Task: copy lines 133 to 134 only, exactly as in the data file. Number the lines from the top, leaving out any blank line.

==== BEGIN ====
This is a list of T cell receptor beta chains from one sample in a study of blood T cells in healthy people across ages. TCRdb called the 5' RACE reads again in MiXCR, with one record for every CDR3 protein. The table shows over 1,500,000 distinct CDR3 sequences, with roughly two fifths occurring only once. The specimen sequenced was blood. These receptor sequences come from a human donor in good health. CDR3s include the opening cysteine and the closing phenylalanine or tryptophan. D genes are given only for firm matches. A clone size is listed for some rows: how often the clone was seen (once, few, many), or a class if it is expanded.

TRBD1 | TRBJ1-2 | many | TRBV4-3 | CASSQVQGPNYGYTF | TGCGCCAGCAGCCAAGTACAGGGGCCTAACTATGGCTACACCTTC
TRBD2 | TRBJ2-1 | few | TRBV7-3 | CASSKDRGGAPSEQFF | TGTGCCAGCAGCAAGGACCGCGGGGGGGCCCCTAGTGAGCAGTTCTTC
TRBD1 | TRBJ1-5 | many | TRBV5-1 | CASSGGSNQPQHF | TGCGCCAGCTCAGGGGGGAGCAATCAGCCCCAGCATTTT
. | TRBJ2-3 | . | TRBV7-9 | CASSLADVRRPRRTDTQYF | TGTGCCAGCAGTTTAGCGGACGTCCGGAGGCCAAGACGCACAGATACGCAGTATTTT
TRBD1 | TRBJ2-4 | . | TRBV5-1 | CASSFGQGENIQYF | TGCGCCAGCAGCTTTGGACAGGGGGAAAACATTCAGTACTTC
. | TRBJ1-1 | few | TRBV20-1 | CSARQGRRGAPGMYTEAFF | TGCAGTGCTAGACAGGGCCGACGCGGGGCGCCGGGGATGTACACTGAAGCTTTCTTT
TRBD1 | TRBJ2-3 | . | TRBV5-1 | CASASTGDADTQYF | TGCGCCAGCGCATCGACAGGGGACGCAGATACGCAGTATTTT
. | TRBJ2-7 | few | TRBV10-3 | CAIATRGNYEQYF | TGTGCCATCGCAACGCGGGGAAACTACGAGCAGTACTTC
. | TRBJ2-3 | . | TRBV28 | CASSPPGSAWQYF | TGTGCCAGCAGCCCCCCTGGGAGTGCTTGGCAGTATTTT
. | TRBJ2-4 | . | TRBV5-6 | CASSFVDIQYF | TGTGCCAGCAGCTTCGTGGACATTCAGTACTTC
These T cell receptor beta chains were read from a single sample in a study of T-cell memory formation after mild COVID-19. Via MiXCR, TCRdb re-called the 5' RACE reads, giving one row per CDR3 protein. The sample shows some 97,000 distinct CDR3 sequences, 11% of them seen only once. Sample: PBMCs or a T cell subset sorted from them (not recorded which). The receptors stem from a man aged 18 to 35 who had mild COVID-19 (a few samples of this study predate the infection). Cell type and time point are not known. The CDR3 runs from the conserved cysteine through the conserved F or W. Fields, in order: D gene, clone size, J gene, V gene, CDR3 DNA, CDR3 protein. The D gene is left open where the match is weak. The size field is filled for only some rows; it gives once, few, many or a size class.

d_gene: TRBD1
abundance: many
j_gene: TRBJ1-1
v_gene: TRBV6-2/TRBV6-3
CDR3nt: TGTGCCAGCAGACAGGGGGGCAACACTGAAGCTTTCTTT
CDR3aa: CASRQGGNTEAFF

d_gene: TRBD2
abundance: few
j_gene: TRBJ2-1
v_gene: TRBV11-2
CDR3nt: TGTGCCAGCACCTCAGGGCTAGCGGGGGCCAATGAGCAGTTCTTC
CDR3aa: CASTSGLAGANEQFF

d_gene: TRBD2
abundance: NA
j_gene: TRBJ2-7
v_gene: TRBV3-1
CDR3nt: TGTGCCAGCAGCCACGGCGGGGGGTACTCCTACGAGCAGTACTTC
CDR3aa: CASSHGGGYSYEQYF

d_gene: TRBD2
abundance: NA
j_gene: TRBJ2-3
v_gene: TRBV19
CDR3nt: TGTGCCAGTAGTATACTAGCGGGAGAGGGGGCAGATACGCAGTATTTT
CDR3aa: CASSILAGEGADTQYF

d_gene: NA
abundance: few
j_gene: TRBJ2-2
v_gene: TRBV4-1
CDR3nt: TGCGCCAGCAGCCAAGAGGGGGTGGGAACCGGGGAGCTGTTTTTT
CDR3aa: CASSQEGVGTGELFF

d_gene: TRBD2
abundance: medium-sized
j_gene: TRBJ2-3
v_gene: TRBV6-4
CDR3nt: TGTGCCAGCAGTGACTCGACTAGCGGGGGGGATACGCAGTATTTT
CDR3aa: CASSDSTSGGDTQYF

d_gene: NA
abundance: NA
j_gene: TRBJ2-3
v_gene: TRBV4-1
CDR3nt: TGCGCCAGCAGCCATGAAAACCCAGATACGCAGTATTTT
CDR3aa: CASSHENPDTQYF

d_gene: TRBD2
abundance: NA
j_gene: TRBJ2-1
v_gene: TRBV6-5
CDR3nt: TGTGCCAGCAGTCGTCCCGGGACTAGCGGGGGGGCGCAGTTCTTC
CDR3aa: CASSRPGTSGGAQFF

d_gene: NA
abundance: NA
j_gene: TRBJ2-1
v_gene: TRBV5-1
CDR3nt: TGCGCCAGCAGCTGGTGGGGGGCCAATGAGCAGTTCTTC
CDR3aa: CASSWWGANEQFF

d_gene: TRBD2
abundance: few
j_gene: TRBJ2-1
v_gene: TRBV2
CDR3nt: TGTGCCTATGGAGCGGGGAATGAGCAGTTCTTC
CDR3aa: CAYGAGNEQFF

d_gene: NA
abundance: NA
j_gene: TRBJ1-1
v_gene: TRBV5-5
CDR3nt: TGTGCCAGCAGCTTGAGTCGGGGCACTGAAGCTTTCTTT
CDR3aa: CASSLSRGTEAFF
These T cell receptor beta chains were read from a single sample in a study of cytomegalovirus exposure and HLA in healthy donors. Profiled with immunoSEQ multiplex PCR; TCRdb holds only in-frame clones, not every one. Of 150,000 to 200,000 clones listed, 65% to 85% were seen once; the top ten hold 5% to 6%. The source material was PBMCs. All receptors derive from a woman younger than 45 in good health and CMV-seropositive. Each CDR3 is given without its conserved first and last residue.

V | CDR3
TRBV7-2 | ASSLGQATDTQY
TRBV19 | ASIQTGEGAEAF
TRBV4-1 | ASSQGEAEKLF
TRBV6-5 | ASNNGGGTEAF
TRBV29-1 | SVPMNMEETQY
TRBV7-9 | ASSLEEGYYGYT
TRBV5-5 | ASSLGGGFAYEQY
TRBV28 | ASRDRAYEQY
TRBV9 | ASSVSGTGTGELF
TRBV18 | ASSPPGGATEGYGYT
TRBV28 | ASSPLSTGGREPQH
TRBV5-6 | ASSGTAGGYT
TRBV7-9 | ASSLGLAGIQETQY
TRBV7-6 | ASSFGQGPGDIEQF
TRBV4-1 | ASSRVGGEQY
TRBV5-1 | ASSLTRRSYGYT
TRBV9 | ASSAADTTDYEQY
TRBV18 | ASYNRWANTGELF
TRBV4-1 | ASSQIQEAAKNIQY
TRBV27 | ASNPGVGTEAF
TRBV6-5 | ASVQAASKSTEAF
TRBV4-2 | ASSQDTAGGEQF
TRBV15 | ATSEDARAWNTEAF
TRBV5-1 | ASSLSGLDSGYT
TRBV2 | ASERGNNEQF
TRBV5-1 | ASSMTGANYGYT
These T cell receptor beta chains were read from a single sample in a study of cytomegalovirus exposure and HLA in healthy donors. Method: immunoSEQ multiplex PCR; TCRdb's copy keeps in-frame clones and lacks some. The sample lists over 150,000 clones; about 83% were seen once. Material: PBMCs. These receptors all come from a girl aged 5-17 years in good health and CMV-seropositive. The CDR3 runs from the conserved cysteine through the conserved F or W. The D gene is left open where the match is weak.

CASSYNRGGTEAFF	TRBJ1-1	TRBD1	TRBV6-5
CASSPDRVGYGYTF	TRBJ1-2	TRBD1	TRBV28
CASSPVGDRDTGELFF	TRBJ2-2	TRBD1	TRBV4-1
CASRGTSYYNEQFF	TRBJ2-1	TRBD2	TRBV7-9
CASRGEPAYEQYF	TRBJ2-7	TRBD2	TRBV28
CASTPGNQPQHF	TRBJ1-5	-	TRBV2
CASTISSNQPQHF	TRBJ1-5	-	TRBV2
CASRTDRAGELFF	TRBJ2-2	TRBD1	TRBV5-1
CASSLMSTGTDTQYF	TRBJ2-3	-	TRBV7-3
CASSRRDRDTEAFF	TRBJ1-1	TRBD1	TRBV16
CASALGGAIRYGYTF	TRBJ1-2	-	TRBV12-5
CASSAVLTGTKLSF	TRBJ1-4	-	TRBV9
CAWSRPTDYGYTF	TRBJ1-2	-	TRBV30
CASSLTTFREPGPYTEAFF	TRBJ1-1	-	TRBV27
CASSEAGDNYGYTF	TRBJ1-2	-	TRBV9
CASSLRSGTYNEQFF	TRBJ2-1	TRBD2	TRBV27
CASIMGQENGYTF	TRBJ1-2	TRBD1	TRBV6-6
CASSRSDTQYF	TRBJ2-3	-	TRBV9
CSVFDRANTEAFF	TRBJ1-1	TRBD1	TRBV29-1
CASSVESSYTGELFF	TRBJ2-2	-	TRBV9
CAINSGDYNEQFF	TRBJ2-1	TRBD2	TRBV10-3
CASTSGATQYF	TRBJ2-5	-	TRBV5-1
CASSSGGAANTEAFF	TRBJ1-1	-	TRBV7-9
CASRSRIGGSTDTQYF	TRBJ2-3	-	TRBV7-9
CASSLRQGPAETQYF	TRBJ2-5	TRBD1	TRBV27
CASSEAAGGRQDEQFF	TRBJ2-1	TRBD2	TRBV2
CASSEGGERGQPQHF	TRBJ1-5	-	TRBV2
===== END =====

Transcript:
CASSEAAGGRQDEQFF	TRBJ2-1	TRBD2	TRBV2
CASSEGGERGQPQHF	TRBJ1-5	-	TRBV2